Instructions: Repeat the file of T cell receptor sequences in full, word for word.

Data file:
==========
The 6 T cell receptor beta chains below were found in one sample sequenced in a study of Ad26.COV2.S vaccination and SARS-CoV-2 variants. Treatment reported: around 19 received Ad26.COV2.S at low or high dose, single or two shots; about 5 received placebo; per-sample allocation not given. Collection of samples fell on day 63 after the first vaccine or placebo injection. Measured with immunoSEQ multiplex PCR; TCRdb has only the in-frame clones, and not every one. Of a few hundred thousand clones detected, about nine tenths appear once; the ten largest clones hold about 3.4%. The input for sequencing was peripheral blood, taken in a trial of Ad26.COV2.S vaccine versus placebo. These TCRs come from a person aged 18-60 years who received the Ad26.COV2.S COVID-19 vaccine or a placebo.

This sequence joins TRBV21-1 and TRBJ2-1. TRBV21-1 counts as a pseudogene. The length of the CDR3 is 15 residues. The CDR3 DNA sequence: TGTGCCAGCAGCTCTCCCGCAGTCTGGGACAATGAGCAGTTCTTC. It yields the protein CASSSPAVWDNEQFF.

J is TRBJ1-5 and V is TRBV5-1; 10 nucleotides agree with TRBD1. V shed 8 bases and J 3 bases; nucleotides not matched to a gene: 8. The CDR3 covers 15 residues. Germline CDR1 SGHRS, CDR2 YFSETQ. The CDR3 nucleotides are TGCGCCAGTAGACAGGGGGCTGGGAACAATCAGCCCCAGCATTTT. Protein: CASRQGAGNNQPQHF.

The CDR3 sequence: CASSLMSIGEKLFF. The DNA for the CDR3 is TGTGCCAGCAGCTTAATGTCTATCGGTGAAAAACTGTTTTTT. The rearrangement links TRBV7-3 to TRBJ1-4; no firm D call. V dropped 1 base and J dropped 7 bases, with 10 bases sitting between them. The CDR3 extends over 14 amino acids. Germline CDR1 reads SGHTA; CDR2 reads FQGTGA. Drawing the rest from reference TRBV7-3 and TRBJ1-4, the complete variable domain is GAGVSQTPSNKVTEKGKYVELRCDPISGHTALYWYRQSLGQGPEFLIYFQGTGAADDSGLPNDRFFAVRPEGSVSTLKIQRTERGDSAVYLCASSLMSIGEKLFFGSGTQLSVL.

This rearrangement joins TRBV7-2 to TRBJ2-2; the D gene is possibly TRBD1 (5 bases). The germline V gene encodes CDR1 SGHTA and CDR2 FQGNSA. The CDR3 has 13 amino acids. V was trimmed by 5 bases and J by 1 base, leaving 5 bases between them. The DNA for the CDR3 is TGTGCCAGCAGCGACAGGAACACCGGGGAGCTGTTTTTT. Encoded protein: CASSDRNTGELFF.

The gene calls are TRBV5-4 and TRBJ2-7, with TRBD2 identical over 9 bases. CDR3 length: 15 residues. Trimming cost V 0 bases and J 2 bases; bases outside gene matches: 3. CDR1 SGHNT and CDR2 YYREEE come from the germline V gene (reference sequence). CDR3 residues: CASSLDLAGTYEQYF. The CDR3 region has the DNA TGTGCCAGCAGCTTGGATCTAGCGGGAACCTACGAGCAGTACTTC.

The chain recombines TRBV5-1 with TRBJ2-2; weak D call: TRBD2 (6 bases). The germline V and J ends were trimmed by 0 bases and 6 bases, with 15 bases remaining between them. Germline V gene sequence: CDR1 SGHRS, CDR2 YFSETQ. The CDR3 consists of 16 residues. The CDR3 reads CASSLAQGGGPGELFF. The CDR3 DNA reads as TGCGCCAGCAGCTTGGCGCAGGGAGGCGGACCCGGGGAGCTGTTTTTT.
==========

The 6 T cell receptor beta chains below were found in one sample sequenced in a study of Ad26.COV2.S vaccination and SARS-CoV-2 variants. Treatment reported: around 19 received Ad26.COV2.S at low or high dose, single or two shots; about 5 received placebo; per-sample allocation not given. Collection of samples fell on day 63 after the first vaccine or placebo injection. Measured with immunoSEQ multiplex PCR; TCRdb has only the in-frame clones, and not every one. Of a few hundred thousand clones detected, about nine tenths appear once; the ten largest clones hold about 3.4%. The input for sequencing was peripheral blood, taken in a trial of Ad26.COV2.S vaccine versus placebo. These TCRs come from a person aged 18-60 years who received the Ad26.COV2.S COVID-19 vaccine or a placebo.

This sequence joins TRBV21-1 and TRBJ2-1. TRBV21-1 counts as a pseudogene. The length of the CDR3 is 15 residues. The CDR3 DNA sequence: TGTGCCAGCAGCTCTCCCGCAGTCTGGGACAATGAGCAGTTCTTC. It yields the protein CASSSPAVWDNEQFF.

J is TRBJ1-5 and V is TRBV5-1; 10 nucleotides agree with TRBD1. V shed 8 bases and J 3 bases; nucleotides not matched to a gene: 8. The CDR3 covers 15 residues. Germline CDR1 SGHRS, CDR2 YFSETQ. The CDR3 nucleotides are TGCGCCAGTAGACAGGGGGCTGGGAACAATCAGCCCCAGCATTTT. Protein: CASRQGAGNNQPQHF.

The CDR3 sequence: CASSLMSIGEKLFF. The DNA for the CDR3 is TGTGCCAGCAGCTTAATGTCTATCGGTGAAAAACTGTTTTTT. The rearrangement links TRBV7-3 to TRBJ1-4; no firm D call. V dropped 1 base and J dropped 7 bases, with 10 bases sitting between them. The CDR3 extends over 14 amino acids. Germline CDR1 reads SGHTA; CDR2 reads FQGTGA. Drawing the rest from reference TRBV7-3 and TRBJ1-4, the complete variable domain is GAGVSQTPSNKVTEKGKYVELRCDPISGHTALYWYRQSLGQGPEFLIYFQGTGAADDSGLPNDRFFAVRPEGSVSTLKIQRTERGDSAVYLCASSLMSIGEKLFFGSGTQLSVL.

This rearrangement joins TRBV7-2 to TRBJ2-2; the D gene is possibly TRBD1 (5 bases). The germline V gene encodes CDR1 SGHTA and CDR2 FQGNSA. The CDR3 has 13 amino acids. V was trimmed by 5 bases and J by 1 base, leaving 5 bases between them. The DNA for the CDR3 is TGTGCCAGCAGCGACAGGAACACCGGGGAGCTGTTTTTT. Encoded protein: CASSDRNTGELFF.

The gene calls are TRBV5-4 and TRBJ2-7, with TRBD2 identical over 9 bases. CDR3 length: 15 residues. Trimming cost V 0 bases and J 2 bases; bases outside gene matches: 3. CDR1 SGHNT and CDR2 YYREEE come from the germline V gene (reference sequence). CDR3 residues: CASSLDLAGTYEQYF. The CDR3 region has the DNA TGTGCCAGCAGCTTGGATCTAGCGGGAACCTACGAGCAGTACTTC.

The chain recombines TRBV5-1 with TRBJ2-2; weak D call: TRBD2 (6 bases). The germline V and J ends were trimmed by 0 bases and 6 bases, with 15 bases remaining between them. Germline V gene sequence: CDR1 SGHRS, CDR2 YFSETQ. The CDR3 consists of 16 residues. The CDR3 reads CASSLAQGGGPGELFF. The CDR3 DNA reads as TGCGCCAGCAGCTTGGCGCAGGGAGGCGGACCCGGGGAGCTGTTTTTT.